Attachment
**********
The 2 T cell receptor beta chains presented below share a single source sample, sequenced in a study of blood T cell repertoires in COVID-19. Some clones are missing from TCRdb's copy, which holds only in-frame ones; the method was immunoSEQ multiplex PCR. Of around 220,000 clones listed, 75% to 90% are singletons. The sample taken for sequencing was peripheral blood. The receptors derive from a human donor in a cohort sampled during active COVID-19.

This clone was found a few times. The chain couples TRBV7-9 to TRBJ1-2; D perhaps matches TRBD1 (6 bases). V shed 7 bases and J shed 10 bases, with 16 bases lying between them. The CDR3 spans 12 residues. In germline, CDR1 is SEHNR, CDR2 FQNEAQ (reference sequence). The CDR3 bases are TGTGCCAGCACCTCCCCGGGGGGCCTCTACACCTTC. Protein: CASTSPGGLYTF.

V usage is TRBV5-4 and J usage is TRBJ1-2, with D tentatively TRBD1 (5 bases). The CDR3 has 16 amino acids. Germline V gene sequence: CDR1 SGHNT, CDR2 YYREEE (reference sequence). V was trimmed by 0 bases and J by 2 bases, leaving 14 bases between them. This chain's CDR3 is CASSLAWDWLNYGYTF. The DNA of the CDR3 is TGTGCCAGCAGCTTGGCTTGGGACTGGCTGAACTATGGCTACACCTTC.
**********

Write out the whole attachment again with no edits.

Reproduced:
The 2 T cell receptor beta chains presented below share a single source sample, sequenced in a study of blood T cell repertoires in COVID-19. Some clones are missing from TCRdb's copy, which holds only in-frame ones; the method was immunoSEQ multiplex PCR. Of around 220,000 clones listed, 75% to 90% are singletons. The sample taken for sequencing was peripheral blood. The receptors derive from a human donor in a cohort sampled during active COVID-19.

This clone was found a few times. The chain couples TRBV7-9 to TRBJ1-2; D perhaps matches TRBD1 (6 bases). V shed 7 bases and J shed 10 bases, with 16 bases lying between them. The CDR3 spans 12 residues. In germline, CDR1 is SEHNR, CDR2 FQNEAQ (reference sequence). The CDR3 bases are TGTGCCAGCACCTCCCCGGGGGGCCTCTACACCTTC. Protein: CASTSPGGLYTF.

V usage is TRBV5-4 and J usage is TRBJ1-2, with D tentatively TRBD1 (5 bases). The CDR3 has 16 amino acids. Germline V gene sequence: CDR1 SGHNT, CDR2 YYREEE (reference sequence). V was trimmed by 0 bases and J by 2 bases, leaving 14 bases between them. This chain's CDR3 is CASSLAWDWLNYGYTF. The DNA of the CDR3 is TGTGCCAGCAGCTTGGCTTGGGACTGGCTGAACTATGGCTACACCTTC.